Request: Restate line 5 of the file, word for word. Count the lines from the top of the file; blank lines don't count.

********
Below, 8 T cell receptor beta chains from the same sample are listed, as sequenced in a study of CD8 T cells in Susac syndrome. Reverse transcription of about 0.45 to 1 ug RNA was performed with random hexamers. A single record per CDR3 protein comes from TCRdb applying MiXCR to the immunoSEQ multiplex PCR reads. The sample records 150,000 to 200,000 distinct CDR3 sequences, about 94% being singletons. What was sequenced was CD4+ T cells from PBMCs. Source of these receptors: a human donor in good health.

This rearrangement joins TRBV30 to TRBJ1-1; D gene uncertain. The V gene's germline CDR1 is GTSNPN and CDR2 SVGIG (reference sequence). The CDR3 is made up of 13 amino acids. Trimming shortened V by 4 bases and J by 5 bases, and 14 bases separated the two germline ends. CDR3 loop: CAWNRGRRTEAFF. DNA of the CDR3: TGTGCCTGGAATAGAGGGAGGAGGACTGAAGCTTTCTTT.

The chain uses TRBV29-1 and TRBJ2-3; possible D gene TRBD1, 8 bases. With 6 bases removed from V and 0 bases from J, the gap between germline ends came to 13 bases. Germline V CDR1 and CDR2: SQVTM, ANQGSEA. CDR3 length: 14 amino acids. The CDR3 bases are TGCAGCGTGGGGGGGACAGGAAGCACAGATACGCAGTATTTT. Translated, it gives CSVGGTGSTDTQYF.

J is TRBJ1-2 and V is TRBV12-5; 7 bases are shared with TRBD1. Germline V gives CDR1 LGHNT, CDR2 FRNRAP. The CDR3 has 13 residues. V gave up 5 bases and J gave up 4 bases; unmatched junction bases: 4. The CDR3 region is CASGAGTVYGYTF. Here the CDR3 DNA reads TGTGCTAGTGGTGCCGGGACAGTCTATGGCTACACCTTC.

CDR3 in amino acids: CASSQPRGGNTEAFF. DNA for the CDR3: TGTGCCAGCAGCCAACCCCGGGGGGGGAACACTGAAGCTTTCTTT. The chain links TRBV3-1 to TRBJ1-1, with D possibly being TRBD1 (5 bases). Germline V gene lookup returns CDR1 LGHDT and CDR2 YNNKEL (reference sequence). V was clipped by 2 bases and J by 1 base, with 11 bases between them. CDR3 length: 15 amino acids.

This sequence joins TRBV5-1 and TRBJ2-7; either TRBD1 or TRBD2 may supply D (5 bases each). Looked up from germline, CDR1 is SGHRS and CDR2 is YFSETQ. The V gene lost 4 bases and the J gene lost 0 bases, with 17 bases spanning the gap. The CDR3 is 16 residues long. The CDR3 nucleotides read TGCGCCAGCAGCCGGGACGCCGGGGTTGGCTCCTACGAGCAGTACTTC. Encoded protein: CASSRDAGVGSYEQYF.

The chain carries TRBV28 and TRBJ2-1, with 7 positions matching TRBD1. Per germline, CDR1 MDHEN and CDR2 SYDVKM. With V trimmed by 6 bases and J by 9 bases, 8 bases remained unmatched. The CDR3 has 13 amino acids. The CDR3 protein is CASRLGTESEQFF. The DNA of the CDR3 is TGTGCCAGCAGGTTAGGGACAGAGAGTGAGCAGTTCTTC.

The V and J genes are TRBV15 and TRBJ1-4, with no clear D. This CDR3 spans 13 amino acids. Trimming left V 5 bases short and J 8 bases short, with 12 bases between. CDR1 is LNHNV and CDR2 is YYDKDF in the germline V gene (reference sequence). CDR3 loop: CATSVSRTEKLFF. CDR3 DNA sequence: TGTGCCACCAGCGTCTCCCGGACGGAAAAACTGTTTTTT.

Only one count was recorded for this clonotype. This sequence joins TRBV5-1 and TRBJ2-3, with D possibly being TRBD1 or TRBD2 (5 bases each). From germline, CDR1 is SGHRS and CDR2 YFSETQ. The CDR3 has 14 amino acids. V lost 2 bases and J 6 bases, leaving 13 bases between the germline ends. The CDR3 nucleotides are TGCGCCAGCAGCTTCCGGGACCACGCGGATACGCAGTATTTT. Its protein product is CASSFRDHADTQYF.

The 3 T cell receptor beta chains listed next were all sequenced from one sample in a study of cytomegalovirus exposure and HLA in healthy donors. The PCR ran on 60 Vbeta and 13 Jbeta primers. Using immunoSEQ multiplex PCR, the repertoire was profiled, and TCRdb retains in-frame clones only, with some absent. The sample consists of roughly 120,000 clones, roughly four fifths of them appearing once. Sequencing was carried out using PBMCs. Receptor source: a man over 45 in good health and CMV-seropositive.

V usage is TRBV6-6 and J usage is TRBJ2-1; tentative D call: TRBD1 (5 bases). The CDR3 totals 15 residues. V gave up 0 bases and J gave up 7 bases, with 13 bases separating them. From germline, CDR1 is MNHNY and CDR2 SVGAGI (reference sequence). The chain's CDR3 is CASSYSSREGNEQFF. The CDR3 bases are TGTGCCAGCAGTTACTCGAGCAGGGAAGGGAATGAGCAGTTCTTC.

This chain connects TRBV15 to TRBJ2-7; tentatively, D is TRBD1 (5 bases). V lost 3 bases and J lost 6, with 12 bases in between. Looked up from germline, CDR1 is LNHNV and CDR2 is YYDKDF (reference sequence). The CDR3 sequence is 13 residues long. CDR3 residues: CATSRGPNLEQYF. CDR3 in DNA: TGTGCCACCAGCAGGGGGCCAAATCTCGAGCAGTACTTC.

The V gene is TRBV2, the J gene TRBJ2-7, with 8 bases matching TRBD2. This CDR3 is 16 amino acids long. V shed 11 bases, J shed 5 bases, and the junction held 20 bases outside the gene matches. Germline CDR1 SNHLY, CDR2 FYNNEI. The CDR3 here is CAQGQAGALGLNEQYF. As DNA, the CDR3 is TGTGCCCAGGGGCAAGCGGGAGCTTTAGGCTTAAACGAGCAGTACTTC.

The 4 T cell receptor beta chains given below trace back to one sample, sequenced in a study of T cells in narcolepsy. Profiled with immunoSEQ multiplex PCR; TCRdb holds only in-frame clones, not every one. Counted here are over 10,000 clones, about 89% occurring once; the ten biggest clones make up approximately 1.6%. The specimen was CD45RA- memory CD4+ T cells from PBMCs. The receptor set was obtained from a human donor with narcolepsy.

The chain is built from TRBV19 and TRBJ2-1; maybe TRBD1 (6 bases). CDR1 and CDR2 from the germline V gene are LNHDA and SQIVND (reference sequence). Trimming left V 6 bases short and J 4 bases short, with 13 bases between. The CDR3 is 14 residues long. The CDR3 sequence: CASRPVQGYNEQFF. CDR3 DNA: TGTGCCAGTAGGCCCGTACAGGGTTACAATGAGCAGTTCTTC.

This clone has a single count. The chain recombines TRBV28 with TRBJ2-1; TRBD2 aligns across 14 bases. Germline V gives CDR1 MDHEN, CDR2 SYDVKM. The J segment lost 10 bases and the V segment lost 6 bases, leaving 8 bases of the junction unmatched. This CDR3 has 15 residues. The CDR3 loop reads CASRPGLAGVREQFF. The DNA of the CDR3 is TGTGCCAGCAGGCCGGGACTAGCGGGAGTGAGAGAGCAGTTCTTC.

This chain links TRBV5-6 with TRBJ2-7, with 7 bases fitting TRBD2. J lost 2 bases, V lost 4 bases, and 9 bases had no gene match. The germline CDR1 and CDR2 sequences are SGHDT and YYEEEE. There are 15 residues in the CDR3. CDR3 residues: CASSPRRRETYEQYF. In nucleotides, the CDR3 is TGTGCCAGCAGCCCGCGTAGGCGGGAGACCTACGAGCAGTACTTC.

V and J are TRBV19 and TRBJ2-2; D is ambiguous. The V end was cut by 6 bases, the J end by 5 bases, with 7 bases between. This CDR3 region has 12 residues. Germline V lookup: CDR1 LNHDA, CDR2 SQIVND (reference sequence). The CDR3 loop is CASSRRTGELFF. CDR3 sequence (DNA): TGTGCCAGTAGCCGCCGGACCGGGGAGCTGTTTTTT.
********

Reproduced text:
CDR3 in amino acids: CASSQPRGGNTEAFF. DNA for the CDR3: TGTGCCAGCAGCCAACCCCGGGGGGGGAACACTGAAGCTTTCTTT. The chain links TRBV3-1 to TRBJ1-1, with D possibly being TRBD1 (5 bases). Germline V gene lookup returns CDR1 LGHDT and CDR2 YNNKEL (reference sequence). V was clipped by 2 bases and J by 1 base, with 11 bases between them. CDR3 length: 15 amino acids.